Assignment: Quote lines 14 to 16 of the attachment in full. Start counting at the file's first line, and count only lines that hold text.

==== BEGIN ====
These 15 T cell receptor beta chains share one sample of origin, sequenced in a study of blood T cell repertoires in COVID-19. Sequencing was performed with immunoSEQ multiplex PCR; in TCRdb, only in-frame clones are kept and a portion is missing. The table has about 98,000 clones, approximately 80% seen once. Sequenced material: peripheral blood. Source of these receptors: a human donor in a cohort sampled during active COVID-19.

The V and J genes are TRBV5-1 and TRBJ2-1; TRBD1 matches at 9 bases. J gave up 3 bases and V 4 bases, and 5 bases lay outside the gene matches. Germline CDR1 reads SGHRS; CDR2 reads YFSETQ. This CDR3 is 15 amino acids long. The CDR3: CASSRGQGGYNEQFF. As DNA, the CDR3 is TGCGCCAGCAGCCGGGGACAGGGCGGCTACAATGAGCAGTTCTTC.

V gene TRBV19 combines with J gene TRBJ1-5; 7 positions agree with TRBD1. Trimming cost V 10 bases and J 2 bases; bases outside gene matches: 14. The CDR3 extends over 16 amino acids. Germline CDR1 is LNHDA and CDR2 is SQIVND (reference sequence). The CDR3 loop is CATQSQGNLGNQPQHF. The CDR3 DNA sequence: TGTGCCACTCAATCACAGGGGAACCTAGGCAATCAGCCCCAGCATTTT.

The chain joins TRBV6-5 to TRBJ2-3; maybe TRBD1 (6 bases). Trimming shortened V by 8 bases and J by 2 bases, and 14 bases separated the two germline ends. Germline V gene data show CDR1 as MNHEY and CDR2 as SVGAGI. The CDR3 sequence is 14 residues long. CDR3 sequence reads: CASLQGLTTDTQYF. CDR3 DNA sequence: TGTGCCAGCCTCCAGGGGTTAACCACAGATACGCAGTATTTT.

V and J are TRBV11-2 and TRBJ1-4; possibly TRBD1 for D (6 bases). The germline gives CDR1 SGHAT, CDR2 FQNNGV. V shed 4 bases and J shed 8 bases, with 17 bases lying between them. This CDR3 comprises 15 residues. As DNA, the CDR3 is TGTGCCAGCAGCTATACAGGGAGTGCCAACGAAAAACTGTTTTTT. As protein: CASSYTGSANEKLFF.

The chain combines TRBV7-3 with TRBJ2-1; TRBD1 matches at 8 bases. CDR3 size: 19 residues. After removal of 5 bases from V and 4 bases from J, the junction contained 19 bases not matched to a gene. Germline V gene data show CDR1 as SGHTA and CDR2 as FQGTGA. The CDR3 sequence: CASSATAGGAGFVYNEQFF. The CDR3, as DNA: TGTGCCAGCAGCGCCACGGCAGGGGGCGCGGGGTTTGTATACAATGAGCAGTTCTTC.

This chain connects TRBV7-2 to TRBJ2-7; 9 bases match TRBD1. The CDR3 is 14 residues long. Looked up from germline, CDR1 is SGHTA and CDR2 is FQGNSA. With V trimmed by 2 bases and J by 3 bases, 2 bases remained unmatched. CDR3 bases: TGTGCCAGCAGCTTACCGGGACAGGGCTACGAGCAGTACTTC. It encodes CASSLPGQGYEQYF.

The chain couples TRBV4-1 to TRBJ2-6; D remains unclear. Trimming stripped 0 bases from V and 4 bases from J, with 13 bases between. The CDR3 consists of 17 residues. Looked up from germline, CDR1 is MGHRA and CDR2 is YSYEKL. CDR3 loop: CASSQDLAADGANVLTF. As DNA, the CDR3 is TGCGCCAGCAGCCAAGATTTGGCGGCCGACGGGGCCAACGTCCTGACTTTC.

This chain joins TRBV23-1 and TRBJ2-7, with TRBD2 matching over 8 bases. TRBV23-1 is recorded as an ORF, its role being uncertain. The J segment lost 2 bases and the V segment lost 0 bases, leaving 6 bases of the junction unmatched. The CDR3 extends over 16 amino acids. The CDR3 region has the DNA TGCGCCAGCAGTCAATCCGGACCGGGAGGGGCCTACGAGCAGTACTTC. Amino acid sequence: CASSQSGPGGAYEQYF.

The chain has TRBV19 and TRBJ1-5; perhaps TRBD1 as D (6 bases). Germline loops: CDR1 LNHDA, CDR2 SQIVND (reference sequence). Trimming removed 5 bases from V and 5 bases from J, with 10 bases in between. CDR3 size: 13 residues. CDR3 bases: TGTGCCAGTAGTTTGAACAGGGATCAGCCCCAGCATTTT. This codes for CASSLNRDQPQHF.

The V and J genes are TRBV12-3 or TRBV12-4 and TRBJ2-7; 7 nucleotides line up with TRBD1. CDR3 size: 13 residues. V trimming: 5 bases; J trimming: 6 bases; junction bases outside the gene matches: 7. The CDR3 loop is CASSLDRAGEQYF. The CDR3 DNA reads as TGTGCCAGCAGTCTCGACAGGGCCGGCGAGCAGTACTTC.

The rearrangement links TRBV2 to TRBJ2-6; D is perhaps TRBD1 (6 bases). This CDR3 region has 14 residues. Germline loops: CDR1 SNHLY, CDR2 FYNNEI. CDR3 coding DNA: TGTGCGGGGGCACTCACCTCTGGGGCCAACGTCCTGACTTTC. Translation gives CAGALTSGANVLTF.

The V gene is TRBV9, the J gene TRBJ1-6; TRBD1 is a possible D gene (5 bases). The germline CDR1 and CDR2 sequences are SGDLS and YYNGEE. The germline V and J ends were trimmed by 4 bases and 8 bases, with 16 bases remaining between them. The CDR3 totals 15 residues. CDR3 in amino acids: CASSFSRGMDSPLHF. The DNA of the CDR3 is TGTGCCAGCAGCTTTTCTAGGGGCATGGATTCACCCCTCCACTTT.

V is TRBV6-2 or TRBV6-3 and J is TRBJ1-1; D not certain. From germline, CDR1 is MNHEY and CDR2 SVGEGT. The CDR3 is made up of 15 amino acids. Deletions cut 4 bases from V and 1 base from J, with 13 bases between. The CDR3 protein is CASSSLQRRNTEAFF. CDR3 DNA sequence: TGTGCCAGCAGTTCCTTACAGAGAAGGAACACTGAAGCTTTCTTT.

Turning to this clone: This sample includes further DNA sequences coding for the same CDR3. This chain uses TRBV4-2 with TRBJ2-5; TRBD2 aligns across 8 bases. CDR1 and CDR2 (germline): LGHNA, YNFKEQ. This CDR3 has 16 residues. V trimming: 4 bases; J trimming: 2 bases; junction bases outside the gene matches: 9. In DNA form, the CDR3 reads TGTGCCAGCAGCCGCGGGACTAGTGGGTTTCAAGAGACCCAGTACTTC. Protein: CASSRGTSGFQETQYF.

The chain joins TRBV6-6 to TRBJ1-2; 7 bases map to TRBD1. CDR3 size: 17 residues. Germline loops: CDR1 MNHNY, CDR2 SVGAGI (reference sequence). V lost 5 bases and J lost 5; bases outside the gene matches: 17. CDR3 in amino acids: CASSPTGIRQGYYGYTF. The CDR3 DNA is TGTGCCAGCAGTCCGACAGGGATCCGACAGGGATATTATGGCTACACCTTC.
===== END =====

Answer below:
V is TRBV6-2 or TRBV6-3 and J is TRBJ1-1; D not certain. From germline, CDR1 is MNHEY and CDR2 SVGEGT. The CDR3 is made up of 15 amino acids. Deletions cut 4 bases from V and 1 base from J, with 13 bases between. The CDR3 protein is CASSSLQRRNTEAFF. CDR3 DNA sequence: TGTGCCAGCAGTTCCTTACAGAGAAGGAACACTGAAGCTTTCTTT.

Turning to this clone: This sample includes further DNA sequences coding for the same CDR3. This chain uses TRBV4-2 with TRBJ2-5; TRBD2 aligns across 8 bases. CDR1 and CDR2 (germline): LGHNA, YNFKEQ. This CDR3 has 16 residues. V trimming: 4 bases; J trimming: 2 bases; junction bases outside the gene matches: 9. In DNA form, the CDR3 reads TGTGCCAGCAGCCGCGGGACTAGTGGGTTTCAAGAGACCCAGTACTTC. Protein: CASSRGTSGFQETQYF.

The chain joins TRBV6-6 to TRBJ1-2; 7 bases map to TRBD1. CDR3 size: 17 residues. Germline loops: CDR1 MNHNY, CDR2 SVGAGI (reference sequence). V lost 5 bases and J lost 5; bases outside the gene matches: 17. CDR3 in amino acids: CASSPTGIRQGYYGYTF. The CDR3 DNA is TGTGCCAGCAGTCCGACAGGGATCCGACAGGGATATTATGGCTACACCTTC.